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Since the Gospels, Paul's epistles, and the other books of the New Testament were written mostly in Greek, as well as much writing of early Church fathers, it stands to reason that much – if not most – of the early Christian scholarly writings were in the Greek language. In addition, the languages that were spoken by those Christians are Syriac and Greek.

By the early middle ages, however, it is clear that nearly all scholarly writing in the West was done in Latin.

When did Christian scholars in the West begin writing and publishing works primarily in the Latin language, instead of the Greek language? Why?

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The first major Christian theologian to write primarily in Latin was Tertullian (155–240): his association with a heretical movement is all that prevents him from being universally considered the first of the "Latin Fathers." Jerome provides a brief summary of his early life:

Tertullian the presbyter, now regarded as chief of the Latin writers after Victor and Apollonius, was from the city of Carthage in the province of Africa, and was the son of a proconsul or Centurion. (On Illustrious Men, chapter 53)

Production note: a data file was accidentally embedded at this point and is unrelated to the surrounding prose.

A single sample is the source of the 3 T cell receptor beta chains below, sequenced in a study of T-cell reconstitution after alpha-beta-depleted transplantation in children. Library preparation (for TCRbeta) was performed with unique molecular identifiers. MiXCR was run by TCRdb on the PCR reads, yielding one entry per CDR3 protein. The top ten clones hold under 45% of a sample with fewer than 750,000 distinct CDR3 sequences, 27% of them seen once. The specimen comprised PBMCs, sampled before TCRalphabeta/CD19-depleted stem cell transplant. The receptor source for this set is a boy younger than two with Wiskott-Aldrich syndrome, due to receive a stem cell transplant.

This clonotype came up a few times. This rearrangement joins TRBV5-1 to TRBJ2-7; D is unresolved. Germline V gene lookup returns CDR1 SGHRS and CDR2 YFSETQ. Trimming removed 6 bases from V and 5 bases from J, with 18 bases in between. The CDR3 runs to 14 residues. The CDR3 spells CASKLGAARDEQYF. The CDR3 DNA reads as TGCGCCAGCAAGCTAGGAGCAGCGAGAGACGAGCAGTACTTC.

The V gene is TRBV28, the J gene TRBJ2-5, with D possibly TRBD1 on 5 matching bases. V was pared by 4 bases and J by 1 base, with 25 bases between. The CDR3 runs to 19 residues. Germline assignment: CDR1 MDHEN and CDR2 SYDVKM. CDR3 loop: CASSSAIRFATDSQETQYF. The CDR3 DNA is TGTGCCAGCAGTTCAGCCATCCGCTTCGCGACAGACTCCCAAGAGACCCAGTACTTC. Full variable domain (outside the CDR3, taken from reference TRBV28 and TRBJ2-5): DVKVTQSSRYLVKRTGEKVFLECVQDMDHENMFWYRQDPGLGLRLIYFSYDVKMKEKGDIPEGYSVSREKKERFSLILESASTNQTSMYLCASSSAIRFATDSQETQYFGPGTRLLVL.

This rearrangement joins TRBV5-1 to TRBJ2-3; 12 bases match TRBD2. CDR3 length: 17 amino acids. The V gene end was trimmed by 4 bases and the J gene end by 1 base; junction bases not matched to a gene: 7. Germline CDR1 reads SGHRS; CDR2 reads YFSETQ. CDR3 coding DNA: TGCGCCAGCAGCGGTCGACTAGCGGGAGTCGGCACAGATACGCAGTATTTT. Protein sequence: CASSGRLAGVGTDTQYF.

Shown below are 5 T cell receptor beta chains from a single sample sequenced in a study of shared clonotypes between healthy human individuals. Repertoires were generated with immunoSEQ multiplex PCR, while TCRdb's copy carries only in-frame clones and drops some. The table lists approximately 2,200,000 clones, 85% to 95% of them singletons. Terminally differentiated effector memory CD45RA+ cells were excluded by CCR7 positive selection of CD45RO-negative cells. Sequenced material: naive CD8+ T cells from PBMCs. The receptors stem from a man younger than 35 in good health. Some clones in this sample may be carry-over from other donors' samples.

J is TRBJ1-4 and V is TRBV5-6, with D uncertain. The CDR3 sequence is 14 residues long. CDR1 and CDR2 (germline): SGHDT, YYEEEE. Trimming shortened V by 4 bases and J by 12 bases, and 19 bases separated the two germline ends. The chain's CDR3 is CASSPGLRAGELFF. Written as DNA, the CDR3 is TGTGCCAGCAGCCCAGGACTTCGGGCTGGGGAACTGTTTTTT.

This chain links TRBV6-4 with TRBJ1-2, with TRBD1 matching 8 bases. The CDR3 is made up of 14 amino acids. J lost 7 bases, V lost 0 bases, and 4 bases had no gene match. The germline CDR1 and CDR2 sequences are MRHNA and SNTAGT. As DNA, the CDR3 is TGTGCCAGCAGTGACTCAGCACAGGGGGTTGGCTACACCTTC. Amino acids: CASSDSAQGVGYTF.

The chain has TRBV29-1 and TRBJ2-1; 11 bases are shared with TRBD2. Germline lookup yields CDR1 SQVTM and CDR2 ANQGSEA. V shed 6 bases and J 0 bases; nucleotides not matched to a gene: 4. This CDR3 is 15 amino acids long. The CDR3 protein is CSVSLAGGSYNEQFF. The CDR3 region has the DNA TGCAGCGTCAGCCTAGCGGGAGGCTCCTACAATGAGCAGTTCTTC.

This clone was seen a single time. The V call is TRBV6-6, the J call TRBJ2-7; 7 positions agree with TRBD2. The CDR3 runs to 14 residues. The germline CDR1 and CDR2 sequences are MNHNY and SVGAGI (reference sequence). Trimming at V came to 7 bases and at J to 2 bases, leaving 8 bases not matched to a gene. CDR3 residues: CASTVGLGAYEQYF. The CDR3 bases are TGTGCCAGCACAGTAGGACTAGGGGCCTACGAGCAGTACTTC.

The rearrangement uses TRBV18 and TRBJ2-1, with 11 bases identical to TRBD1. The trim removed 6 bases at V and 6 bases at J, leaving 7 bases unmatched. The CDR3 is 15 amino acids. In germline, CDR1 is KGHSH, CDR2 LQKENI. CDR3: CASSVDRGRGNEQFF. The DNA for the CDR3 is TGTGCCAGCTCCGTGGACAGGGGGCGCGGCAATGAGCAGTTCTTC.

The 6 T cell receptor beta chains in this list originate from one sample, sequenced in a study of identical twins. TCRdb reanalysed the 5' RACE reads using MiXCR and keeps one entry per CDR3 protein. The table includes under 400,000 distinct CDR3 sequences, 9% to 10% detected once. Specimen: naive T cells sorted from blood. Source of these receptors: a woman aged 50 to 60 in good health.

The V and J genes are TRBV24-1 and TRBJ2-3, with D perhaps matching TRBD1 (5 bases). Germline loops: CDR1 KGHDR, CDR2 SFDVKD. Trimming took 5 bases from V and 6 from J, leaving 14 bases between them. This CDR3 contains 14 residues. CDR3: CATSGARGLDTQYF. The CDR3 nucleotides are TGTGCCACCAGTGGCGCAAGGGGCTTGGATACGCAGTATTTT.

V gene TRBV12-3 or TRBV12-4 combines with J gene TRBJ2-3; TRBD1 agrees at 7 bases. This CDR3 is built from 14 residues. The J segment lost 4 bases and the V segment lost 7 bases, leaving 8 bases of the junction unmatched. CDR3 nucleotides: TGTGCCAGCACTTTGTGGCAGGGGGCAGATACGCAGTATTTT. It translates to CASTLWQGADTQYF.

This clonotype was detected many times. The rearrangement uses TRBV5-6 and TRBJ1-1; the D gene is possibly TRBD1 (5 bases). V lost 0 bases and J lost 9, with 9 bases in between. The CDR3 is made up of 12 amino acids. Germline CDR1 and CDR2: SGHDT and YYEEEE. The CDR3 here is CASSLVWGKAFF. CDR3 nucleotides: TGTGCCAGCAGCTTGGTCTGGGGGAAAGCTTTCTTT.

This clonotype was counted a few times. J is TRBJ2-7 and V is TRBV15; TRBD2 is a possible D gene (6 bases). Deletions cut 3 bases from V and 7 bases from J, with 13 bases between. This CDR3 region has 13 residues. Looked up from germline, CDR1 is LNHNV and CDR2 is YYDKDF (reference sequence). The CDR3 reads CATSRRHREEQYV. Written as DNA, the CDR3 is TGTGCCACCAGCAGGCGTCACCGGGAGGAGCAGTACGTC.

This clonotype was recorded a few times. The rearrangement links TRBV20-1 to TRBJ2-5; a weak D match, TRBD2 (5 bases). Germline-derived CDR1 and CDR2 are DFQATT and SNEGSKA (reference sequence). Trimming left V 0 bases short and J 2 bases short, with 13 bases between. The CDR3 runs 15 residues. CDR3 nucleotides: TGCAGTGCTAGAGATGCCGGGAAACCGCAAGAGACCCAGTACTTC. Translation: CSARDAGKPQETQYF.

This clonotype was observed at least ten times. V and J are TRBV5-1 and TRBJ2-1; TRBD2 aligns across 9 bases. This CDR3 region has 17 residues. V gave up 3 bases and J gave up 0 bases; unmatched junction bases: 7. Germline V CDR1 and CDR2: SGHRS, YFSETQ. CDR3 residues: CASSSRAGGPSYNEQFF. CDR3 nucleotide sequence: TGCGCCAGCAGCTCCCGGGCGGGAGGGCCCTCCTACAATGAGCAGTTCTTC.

Carthage was a Roman city at the time, so Latin would have been Tertullian's native language. As a result, it's not surprising that he would write in that language, not just for his own comfort but also to reach an audience that did not speak Greek.

Perhaps the most important cause of Latin's dominance in the Western church is Constantine's conversion in the 4th century and the subsequent official status that Christianity enjoyed in the Roman Empire. Latin served as the Western Empire's lingua franca, and the dominance of the language continued in Europe even after the Western Empire declined and finally fell in the 5th century.

In the Greek-speaking Eastern Empire, Greek fathers like Maximus the Confessor and John of Damascus wrote into the early medieval period. Their influence on the Western church was perhaps not as great as that of Latin fathers like Jerome, Augustine and Gregory the Great, who were more associated with, and geographically close to, Rome. But it was Great Schism, beginning in the 11th century, that ultimately resulted in Greek-speaking populations disassociating themselves from the Catholic Church, leaving Latin without a significant competitor.

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